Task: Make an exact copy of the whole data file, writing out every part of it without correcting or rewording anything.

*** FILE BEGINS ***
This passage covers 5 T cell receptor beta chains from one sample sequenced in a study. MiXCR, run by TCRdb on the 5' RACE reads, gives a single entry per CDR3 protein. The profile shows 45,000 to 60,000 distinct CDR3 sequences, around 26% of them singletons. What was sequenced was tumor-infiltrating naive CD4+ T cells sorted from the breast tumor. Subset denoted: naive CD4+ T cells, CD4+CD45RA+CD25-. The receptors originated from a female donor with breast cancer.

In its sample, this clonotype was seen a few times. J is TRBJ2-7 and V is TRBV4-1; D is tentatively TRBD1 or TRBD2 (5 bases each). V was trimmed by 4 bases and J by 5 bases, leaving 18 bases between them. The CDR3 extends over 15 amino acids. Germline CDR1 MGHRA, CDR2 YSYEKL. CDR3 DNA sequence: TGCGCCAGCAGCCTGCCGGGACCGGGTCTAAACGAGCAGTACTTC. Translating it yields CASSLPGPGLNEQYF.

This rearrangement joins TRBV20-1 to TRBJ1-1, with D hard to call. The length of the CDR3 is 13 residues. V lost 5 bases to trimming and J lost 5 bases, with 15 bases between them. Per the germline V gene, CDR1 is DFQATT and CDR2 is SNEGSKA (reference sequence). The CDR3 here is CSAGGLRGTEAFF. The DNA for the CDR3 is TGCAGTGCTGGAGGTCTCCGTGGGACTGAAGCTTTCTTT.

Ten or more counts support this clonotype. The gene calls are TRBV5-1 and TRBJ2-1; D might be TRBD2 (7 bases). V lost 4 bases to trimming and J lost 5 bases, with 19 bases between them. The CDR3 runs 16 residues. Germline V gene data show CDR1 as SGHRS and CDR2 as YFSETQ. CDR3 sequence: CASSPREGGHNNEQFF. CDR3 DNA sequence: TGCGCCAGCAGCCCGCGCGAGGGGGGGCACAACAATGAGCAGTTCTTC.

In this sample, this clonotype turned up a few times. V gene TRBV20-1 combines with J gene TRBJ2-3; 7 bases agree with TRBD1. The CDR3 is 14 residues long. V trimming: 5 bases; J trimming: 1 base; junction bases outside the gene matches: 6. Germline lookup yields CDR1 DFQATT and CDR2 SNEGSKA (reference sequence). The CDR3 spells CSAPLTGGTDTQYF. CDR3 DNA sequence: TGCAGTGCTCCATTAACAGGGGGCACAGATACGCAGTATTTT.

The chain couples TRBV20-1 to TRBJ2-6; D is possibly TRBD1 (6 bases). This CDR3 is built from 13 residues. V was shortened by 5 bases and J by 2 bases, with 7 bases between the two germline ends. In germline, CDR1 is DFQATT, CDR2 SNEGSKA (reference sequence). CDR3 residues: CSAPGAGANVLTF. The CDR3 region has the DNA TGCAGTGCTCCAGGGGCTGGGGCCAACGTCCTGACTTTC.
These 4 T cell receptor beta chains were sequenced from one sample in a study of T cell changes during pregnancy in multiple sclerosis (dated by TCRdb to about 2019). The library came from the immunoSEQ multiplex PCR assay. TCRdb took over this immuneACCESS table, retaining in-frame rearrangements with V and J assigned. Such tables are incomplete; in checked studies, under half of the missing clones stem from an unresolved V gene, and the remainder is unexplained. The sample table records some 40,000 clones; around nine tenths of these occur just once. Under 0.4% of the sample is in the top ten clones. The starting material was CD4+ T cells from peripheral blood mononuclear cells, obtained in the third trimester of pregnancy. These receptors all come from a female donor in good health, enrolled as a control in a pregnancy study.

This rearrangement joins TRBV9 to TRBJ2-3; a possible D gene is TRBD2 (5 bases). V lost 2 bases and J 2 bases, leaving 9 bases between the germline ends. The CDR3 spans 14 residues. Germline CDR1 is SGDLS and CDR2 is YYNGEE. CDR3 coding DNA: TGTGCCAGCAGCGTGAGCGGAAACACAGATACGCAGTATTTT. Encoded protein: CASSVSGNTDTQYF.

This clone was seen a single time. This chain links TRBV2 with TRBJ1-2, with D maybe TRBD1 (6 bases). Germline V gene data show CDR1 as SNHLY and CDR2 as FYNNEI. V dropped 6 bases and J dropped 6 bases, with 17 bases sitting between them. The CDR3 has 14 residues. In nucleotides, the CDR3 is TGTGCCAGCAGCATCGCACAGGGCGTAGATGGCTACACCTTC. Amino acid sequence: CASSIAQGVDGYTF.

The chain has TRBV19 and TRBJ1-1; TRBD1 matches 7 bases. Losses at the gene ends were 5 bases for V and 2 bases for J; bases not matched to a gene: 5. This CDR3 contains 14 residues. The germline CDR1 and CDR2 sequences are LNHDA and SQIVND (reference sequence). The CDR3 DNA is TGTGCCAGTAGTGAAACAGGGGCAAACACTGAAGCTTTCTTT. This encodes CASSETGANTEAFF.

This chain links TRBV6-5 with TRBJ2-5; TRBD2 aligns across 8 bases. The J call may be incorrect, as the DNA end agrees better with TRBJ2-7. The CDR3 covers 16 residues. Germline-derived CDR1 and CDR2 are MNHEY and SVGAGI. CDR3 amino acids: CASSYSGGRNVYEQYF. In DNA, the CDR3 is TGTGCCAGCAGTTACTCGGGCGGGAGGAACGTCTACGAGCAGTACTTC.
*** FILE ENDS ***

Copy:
This passage covers 5 T cell receptor beta chains from one sample sequenced in a study. MiXCR, run by TCRdb on the 5' RACE reads, gives a single entry per CDR3 protein. The profile shows 45,000 to 60,000 distinct CDR3 sequences, around 26% of them singletons. What was sequenced was tumor-infiltrating naive CD4+ T cells sorted from the breast tumor. Subset denoted: naive CD4+ T cells, CD4+CD45RA+CD25-. The receptors originated from a female donor with breast cancer.

In its sample, this clonotype was seen a few times. J is TRBJ2-7 and V is TRBV4-1; D is tentatively TRBD1 or TRBD2 (5 bases each). V was trimmed by 4 bases and J by 5 bases, leaving 18 bases between them. The CDR3 extends over 15 amino acids. Germline CDR1 MGHRA, CDR2 YSYEKL. CDR3 DNA sequence: TGCGCCAGCAGCCTGCCGGGACCGGGTCTAAACGAGCAGTACTTC. Translating it yields CASSLPGPGLNEQYF.

This rearrangement joins TRBV20-1 to TRBJ1-1, with D hard to call. The length of the CDR3 is 13 residues. V lost 5 bases to trimming and J lost 5 bases, with 15 bases between them. Per the germline V gene, CDR1 is DFQATT and CDR2 is SNEGSKA (reference sequence). The CDR3 here is CSAGGLRGTEAFF. The DNA for the CDR3 is TGCAGTGCTGGAGGTCTCCGTGGGACTGAAGCTTTCTTT.

Ten or more counts support this clonotype. The gene calls are TRBV5-1 and TRBJ2-1; D might be TRBD2 (7 bases). V lost 4 bases to trimming and J lost 5 bases, with 19 bases between them. The CDR3 runs 16 residues. Germline V gene data show CDR1 as SGHRS and CDR2 as YFSETQ. CDR3 sequence: CASSPREGGHNNEQFF. CDR3 DNA sequence: TGCGCCAGCAGCCCGCGCGAGGGGGGGCACAACAATGAGCAGTTCTTC.

In this sample, this clonotype turned up a few times. V gene TRBV20-1 combines with J gene TRBJ2-3; 7 bases agree with TRBD1. The CDR3 is 14 residues long. V trimming: 5 bases; J trimming: 1 base; junction bases outside the gene matches: 6. Germline lookup yields CDR1 DFQATT and CDR2 SNEGSKA (reference sequence). The CDR3 spells CSAPLTGGTDTQYF. CDR3 DNA sequence: TGCAGTGCTCCATTAACAGGGGGCACAGATACGCAGTATTTT.

The chain couples TRBV20-1 to TRBJ2-6; D is possibly TRBD1 (6 bases). This CDR3 is built from 13 residues. V was shortened by 5 bases and J by 2 bases, with 7 bases between the two germline ends. In germline, CDR1 is DFQATT, CDR2 SNEGSKA (reference sequence). CDR3 residues: CSAPGAGANVLTF. The CDR3 region has the DNA TGCAGTGCTCCAGGGGCTGGGGCCAACGTCCTGACTTTC.
These 4 T cell receptor beta chains were sequenced from one sample in a study of T cell changes during pregnancy in multiple sclerosis (dated by TCRdb to about 2019). The library came from the immunoSEQ multiplex PCR assay. TCRdb took over this immuneACCESS table, retaining in-frame rearrangements with V and J assigned. Such tables are incomplete; in checked studies, under half of the missing clones stem from an unresolved V gene, and the remainder is unexplained. The sample table records some 40,000 clones; around nine tenths of these occur just once. Under 0.4% of the sample is in the top ten clones. The starting material was CD4+ T cells from peripheral blood mononuclear cells, obtained in the third trimester of pregnancy. These receptors all come from a female donor in good health, enrolled as a control in a pregnancy study.

This rearrangement joins TRBV9 to TRBJ2-3; a possible D gene is TRBD2 (5 bases). V lost 2 bases and J 2 bases, leaving 9 bases between the germline ends. The CDR3 spans 14 residues. Germline CDR1 is SGDLS and CDR2 is YYNGEE. CDR3 coding DNA: TGTGCCAGCAGCGTGAGCGGAAACACAGATACGCAGTATTTT. Encoded protein: CASSVSGNTDTQYF.

This clone was seen a single time. This chain links TRBV2 with TRBJ1-2, with D maybe TRBD1 (6 bases). Germline V gene data show CDR1 as SNHLY and CDR2 as FYNNEI. V dropped 6 bases and J dropped 6 bases, with 17 bases sitting between them. The CDR3 has 14 residues. In nucleotides, the CDR3 is TGTGCCAGCAGCATCGCACAGGGCGTAGATGGCTACACCTTC. Amino acid sequence: CASSIAQGVDGYTF.

The chain has TRBV19 and TRBJ1-1; TRBD1 matches 7 bases. Losses at the gene ends were 5 bases for V and 2 bases for J; bases not matched to a gene: 5. This CDR3 contains 14 residues. The germline CDR1 and CDR2 sequences are LNHDA and SQIVND (reference sequence). The CDR3 DNA is TGTGCCAGTAGTGAAACAGGGGCAAACACTGAAGCTTTCTTT. This encodes CASSETGANTEAFF.

This chain links TRBV6-5 with TRBJ2-5; TRBD2 aligns across 8 bases. The J call may be incorrect, as the DNA end agrees better with TRBJ2-7. The CDR3 covers 16 residues. Germline-derived CDR1 and CDR2 are MNHEY and SVGAGI. CDR3 amino acids: CASSYSGGRNVYEQYF. In DNA, the CDR3 is TGTGCCAGCAGTTACTCGGGCGGGAGGAACGTCTACGAGCAGTACTTC.